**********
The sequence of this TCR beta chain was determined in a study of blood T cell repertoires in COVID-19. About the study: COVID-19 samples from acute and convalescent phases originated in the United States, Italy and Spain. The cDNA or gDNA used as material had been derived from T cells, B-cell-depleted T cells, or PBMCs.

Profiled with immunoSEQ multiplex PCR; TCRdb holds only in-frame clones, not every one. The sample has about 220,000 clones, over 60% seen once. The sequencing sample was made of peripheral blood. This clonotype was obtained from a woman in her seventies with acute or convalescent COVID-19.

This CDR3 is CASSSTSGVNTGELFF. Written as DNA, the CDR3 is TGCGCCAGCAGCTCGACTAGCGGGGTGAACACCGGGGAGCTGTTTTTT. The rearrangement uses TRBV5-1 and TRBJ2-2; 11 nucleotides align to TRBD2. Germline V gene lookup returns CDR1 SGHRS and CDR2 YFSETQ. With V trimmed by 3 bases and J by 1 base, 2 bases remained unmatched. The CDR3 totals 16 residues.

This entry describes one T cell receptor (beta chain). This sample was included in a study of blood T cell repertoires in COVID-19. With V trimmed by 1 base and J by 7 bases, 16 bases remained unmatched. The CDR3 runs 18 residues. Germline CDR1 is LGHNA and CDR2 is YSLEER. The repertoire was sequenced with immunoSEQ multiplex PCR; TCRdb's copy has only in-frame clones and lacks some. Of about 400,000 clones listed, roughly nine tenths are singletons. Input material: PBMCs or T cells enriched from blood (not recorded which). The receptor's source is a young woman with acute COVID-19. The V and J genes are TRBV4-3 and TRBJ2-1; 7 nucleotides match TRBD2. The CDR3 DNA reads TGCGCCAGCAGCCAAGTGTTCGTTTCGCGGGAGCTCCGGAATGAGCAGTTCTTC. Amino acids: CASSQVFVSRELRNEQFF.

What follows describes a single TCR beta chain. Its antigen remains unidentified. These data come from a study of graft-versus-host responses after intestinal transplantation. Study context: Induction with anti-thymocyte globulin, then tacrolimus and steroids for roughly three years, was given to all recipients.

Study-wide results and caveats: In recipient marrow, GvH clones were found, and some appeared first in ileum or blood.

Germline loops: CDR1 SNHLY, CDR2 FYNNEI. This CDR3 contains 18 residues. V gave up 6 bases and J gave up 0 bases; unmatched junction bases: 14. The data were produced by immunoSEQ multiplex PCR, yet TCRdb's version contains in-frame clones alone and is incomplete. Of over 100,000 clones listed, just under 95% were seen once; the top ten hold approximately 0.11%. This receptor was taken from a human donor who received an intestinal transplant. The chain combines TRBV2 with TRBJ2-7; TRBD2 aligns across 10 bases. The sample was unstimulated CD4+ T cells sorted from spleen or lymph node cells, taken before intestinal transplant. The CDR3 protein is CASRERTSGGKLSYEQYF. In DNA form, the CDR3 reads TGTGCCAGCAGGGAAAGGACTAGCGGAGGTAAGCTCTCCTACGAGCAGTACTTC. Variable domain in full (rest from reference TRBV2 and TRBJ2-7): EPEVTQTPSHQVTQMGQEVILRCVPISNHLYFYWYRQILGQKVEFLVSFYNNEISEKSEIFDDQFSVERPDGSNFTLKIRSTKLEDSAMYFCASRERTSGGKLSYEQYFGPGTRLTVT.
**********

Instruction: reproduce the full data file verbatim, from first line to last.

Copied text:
The sequence of this TCR beta chain was determined in a study of blood T cell repertoires in COVID-19. About the study: COVID-19 samples from acute and convalescent phases originated in the United States, Italy and Spain. The cDNA or gDNA used as material had been derived from T cells, B-cell-depleted T cells, or PBMCs.

Profiled with immunoSEQ multiplex PCR; TCRdb holds only in-frame clones, not every one. The sample has about 220,000 clones, over 60% seen once. The sequencing sample was made of peripheral blood. This clonotype was obtained from a woman in her seventies with acute or convalescent COVID-19.

This CDR3 is CASSSTSGVNTGELFF. Written as DNA, the CDR3 is TGCGCCAGCAGCTCGACTAGCGGGGTGAACACCGGGGAGCTGTTTTTT. The rearrangement uses TRBV5-1 and TRBJ2-2; 11 nucleotides align to TRBD2. Germline V gene lookup returns CDR1 SGHRS and CDR2 YFSETQ. With V trimmed by 3 bases and J by 1 base, 2 bases remained unmatched. The CDR3 totals 16 residues.

This entry describes one T cell receptor (beta chain). This sample was included in a study of blood T cell repertoires in COVID-19. With V trimmed by 1 base and J by 7 bases, 16 bases remained unmatched. The CDR3 runs 18 residues. Germline CDR1 is LGHNA and CDR2 is YSLEER. The repertoire was sequenced with immunoSEQ multiplex PCR; TCRdb's copy has only in-frame clones and lacks some. Of about 400,000 clones listed, roughly nine tenths are singletons. Input material: PBMCs or T cells enriched from blood (not recorded which). The receptor's source is a young woman with acute COVID-19. The V and J genes are TRBV4-3 and TRBJ2-1; 7 nucleotides match TRBD2. The CDR3 DNA reads TGCGCCAGCAGCCAAGTGTTCGTTTCGCGGGAGCTCCGGAATGAGCAGTTCTTC. Amino acids: CASSQVFVSRELRNEQFF.

What follows describes a single TCR beta chain. Its antigen remains unidentified. These data come from a study of graft-versus-host responses after intestinal transplantation. Study context: Induction with anti-thymocyte globulin, then tacrolimus and steroids for roughly three years, was given to all recipients.

Study-wide results and caveats: In recipient marrow, GvH clones were found, and some appeared first in ileum or blood.

Germline loops: CDR1 SNHLY, CDR2 FYNNEI. This CDR3 contains 18 residues. V gave up 6 bases and J gave up 0 bases; unmatched junction bases: 14. The data were produced by immunoSEQ multiplex PCR, yet TCRdb's version contains in-frame clones alone and is incomplete. Of over 100,000 clones listed, just under 95% were seen once; the top ten hold approximately 0.11%. This receptor was taken from a human donor who received an intestinal transplant. The chain combines TRBV2 with TRBJ2-7; TRBD2 aligns across 10 bases. The sample was unstimulated CD4+ T cells sorted from spleen or lymph node cells, taken before intestinal transplant. The CDR3 protein is CASRERTSGGKLSYEQYF. In DNA form, the CDR3 reads TGTGCCAGCAGGGAAAGGACTAGCGGAGGTAAGCTCTCCTACGAGCAGTACTTC. Variable domain in full (rest from reference TRBV2 and TRBJ2-7): EPEVTQTPSHQVTQMGQEVILRCVPISNHLYFYWYRQILGQKVEFLVSFYNNEISEKSEIFDDQFSVERPDGSNFTLKIRSTKLEDSAMYFCASRERTSGGKLSYEQYFGPGTRLTVT.